In the 1970s, architects held complete trust in their abilities to create precise hypotheses about future cities. Today we realize that they never had this ability, yet the process itself has brought us clarity regarding the needs of existing cities. The political entities of the urban territories should convince constituents of the benefits of a city over the politically disorganized hybrids of the agglomeration.
Prioritizing the interests of a region does not typically come into conflict with the ambitions of individual municipalities. A solution that is applicable will be implemented, all others will be discarded. The opportunism leads to continuous sprawl.

Ultimately for Strasser, a proposal for large-scale can be married with the desire for quality and amicability. His efforts to build a functioning city-quarter in a meadow should guide further consideration of size, density, and scale in the context of existing cities. What Strasser accomplished in terms of a cost-effective alternative to the city, we should be able to expect from a city of today. Analogous to the pioneering spirit of those times, it would be worth considering where one plans city-quarters with a new density. These must be not only low-cost, but must be specially designed to offer variety. A “Special Density Zone” would not copy the developments in China, but would be a signal of an urban model of development oriented towards supplying solutions – to identify sections of the city that can withstand great alterations, that can create new real estate products, and that, with their special status, will not suffer from commonplace conflicts between scale, height, and neighborhood. Instead these areas should ultimately place priority on the desire for a centralized city that can guarantee attractive conditions in the long-term.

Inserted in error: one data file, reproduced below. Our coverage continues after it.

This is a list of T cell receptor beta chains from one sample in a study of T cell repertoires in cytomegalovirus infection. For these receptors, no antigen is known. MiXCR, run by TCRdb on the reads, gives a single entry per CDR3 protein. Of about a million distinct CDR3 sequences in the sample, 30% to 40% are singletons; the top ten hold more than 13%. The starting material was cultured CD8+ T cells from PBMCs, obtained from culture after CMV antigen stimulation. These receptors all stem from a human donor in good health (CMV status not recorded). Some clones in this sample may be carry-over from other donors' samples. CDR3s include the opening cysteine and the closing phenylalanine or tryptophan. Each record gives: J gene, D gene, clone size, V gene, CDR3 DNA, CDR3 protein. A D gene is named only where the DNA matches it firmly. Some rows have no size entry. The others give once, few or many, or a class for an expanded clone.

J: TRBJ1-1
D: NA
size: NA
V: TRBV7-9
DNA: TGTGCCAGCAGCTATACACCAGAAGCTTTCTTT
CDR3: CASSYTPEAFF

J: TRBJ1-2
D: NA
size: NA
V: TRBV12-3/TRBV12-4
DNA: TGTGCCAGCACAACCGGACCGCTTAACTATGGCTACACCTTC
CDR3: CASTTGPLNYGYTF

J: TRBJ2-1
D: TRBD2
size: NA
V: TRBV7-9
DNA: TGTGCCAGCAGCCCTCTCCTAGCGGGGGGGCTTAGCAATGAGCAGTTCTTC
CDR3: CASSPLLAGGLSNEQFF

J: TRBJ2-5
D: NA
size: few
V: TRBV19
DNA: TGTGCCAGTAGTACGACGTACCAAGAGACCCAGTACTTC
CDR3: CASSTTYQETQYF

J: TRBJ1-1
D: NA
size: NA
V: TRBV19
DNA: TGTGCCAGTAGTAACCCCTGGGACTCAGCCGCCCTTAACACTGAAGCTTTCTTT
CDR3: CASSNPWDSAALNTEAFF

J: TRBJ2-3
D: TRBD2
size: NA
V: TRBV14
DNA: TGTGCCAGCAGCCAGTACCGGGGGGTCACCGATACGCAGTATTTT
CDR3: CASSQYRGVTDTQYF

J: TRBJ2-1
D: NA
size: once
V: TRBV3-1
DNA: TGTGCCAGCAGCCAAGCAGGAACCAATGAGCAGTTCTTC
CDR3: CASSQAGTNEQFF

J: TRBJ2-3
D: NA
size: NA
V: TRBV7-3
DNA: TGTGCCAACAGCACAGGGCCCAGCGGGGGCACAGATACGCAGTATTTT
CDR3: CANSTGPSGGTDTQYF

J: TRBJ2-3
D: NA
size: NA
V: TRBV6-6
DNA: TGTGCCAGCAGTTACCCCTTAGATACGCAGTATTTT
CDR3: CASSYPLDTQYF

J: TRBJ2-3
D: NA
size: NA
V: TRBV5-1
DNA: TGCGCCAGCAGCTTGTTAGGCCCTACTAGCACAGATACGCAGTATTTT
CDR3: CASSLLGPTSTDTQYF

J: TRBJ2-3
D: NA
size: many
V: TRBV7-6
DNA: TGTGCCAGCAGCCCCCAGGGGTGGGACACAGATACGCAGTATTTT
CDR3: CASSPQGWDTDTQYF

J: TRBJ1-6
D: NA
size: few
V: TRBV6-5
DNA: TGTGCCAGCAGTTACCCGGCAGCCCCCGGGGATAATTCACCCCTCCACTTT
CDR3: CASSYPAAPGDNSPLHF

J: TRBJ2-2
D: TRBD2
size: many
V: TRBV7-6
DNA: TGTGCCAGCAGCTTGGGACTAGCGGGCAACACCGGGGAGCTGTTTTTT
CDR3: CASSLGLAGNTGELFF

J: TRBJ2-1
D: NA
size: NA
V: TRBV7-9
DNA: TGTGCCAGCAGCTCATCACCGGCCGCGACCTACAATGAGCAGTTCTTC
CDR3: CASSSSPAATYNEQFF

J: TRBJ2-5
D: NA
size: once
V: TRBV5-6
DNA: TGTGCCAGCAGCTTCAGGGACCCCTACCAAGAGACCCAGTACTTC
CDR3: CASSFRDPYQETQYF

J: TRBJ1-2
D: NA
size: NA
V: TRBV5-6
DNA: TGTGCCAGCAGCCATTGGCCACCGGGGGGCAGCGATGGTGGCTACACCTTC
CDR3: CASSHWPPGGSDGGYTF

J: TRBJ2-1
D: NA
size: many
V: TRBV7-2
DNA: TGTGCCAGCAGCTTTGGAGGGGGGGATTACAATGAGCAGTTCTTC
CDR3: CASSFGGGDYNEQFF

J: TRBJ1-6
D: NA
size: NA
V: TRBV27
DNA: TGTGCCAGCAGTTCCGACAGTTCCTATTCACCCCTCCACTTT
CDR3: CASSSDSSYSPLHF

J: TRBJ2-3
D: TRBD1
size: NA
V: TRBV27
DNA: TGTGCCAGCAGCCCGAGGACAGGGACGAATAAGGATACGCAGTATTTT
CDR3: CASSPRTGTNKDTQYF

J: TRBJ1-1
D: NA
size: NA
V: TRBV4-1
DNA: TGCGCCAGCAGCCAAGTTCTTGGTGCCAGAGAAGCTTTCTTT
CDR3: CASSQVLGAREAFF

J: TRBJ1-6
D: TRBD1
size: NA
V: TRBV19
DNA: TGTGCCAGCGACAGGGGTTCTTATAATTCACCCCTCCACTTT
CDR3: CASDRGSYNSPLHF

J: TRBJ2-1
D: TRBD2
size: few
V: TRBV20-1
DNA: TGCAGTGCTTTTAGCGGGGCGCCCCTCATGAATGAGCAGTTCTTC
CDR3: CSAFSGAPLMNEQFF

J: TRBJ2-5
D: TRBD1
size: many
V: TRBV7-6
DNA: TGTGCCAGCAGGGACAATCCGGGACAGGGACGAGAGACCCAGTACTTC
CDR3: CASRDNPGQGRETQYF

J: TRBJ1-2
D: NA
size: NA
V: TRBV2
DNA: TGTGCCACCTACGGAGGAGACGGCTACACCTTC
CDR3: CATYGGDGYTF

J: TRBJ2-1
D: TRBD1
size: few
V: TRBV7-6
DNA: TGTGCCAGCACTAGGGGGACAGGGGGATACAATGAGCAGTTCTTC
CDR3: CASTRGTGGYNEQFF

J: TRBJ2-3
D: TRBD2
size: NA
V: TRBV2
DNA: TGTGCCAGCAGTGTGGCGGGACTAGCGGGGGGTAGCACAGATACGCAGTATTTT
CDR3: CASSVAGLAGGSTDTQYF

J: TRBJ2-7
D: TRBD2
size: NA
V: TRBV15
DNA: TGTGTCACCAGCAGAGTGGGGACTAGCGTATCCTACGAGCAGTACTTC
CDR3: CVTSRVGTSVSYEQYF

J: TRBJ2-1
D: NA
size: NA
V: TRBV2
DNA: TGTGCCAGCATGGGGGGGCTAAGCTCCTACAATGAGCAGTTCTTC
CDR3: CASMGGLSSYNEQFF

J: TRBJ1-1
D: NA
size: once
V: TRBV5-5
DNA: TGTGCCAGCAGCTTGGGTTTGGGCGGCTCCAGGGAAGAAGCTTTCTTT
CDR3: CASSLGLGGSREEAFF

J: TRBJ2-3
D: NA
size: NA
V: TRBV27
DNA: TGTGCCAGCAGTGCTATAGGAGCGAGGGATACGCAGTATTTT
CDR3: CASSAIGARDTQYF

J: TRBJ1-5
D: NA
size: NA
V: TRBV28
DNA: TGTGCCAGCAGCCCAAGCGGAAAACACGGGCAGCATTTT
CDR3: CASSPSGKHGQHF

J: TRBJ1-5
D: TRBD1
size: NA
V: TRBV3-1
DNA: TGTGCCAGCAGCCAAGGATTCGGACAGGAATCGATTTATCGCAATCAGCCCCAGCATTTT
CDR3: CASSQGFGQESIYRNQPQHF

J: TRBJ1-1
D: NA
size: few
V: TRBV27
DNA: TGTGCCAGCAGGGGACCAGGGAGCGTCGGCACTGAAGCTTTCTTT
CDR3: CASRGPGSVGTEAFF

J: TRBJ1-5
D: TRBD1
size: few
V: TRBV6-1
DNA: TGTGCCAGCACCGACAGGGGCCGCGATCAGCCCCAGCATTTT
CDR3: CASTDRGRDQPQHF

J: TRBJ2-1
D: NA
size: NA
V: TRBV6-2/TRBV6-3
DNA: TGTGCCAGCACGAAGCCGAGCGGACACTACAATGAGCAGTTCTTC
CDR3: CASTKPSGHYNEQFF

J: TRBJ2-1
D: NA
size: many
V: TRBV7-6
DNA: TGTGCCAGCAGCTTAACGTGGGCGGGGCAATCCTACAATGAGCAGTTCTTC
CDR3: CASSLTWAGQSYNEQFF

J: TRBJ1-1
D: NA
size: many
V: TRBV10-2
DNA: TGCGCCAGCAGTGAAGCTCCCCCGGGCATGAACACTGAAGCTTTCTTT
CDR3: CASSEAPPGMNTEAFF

1 “New Town Planning” denotes the post-World War II urban planning, and especially that in Great Britain following the New Towns Act of 1946. Team 10, a group of young architects who diverged from CIAM in the 1950s due to their disagreement with CIAM’s dogmatic approach to urbanism, would come to greatly influence the designs of these new towns. As a group, they had varied, and often conflicting ideas, yet their meetings allowed heated discussions and exchange of ideas from the 1950s until the late 1970s. Participants included, but were not limited to, Alison and Peter Smithson, Aldo van Eyck, Jacob B. Bakema, Georges Candilis, Shadrach Woods, and Giancarlo De Carlo.
2 Max Frisch, “Cum grano salis: eine kleine Glosse zur schweizerischen Architektur“ (lecture for architects, Zurich, May 5, 1953).